Is it simply translating the User Interface content? No, it is more involved than that.
Studies show that the number one factor affecting translation quality is the inconsistent and inaccurate translation of terminology. The traditional process to software string translation involves isolating all text elements first such as GUI strings, dialog box messages, and menu text into external resource files. These files are then sent to the localization service provider (LSP) for translation, typically in a static Excel file or RC (resource file) in either TXT or XML format.
Where the issue lies in this approach is that often times the source language strings go through changes, requiring the corresponding translations to be updated accordingly. Since the strings are stored offline and in static files, scattered on people’s hard drives, translation changes are not automatically captured causing inconsistent and incorrect translations to be introduced to the localized project (different string translations appearing in the GUI, IFUs, online help, and other user-facing content.)
Meet TermWiki Pro
CSOFT’s terminological approach (TermWiki Pro) to software string translation is a modern process that centralizes all software strings on a secured cloud drive that’s accessible by all team members, anywhere and anytime. It supports capabilities for each software string to be translated, reviewed, and approved directly in the system for all to see and reference. Our Term Assist and APIs support automate terminology lookup and check during translation, ensuring total translation consistency between GUI strings and user documentation.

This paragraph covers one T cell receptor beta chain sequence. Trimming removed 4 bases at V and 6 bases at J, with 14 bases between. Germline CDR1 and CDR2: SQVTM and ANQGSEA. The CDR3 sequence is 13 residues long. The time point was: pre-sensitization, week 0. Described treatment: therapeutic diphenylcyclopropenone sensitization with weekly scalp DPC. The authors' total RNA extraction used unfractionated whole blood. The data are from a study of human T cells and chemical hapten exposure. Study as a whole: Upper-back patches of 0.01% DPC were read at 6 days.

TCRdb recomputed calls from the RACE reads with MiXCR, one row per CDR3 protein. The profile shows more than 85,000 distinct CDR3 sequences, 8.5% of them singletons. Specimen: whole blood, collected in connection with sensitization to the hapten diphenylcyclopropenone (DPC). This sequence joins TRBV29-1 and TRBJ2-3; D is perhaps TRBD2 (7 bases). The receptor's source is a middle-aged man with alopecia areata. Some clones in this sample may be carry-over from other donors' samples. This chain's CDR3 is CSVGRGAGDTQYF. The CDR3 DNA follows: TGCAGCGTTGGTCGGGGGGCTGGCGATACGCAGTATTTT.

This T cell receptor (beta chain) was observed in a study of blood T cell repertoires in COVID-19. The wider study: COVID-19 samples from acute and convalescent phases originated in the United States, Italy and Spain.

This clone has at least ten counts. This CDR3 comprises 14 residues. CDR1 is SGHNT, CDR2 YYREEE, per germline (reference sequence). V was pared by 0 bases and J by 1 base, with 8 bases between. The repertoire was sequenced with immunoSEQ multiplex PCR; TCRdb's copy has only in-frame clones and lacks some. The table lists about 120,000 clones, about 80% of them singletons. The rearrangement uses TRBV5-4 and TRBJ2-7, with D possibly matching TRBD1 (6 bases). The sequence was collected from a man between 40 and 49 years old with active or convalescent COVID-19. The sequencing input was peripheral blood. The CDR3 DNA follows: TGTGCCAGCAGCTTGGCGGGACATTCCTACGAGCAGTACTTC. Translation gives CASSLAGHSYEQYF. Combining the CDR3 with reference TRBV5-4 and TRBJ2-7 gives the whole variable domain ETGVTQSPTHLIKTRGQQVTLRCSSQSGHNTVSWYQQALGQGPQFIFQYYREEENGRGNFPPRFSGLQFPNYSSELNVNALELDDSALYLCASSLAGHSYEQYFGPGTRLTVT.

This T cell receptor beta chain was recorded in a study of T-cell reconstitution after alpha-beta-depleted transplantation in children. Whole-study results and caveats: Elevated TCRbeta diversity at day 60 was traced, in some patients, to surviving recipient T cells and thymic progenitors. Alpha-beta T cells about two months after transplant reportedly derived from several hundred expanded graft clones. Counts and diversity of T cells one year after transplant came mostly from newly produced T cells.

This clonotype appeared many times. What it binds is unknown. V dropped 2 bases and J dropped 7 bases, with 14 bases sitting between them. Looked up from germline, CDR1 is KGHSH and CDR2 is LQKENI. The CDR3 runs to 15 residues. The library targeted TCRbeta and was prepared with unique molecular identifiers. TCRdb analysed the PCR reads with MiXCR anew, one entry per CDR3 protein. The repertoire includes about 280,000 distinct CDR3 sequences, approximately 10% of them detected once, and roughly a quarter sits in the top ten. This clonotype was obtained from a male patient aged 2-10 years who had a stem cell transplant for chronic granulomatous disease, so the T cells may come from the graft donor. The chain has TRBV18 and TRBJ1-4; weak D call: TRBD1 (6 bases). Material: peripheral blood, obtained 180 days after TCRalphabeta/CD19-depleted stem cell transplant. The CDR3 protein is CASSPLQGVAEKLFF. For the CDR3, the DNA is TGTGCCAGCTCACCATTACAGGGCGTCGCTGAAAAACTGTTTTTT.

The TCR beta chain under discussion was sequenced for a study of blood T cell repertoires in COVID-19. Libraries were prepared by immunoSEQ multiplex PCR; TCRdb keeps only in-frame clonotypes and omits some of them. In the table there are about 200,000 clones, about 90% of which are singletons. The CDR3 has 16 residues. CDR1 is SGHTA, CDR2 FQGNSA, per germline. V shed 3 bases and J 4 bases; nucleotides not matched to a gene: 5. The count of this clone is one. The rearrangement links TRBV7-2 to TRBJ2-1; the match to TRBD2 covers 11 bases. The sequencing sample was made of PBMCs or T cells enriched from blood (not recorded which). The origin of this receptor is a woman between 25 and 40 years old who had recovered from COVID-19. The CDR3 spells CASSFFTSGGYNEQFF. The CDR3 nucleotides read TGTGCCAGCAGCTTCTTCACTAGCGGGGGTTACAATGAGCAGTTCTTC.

TermWiki Pro is a secure platform that allows software developers to manage the entire software localization lifecycle from initial source string creation to translation, linguistic review and approval.
TermWiki Pro (TWP) allows you to improve translation quality while reducing costs and time-to-market by eliminating costly rework of your translated content.
In addition to the terminology challenge above, ask our CSOFT experts and they will tell you that the following will need to be considered and addressed:
- The formats of how the dates are displayed (day-month-year or is it month-day-year)
- How double-type characters such as Chinese, Japanese and Korean will be managed
- Cultural and regional nuances will need to be adapted
- How about dealing with the different calendar systems where some are based on the lunar months and others on the imperial calendar
- The currency of the different regions will need to be accounted for
- Many more…
Ask our experts. They will be more than happy to have a conversation with you.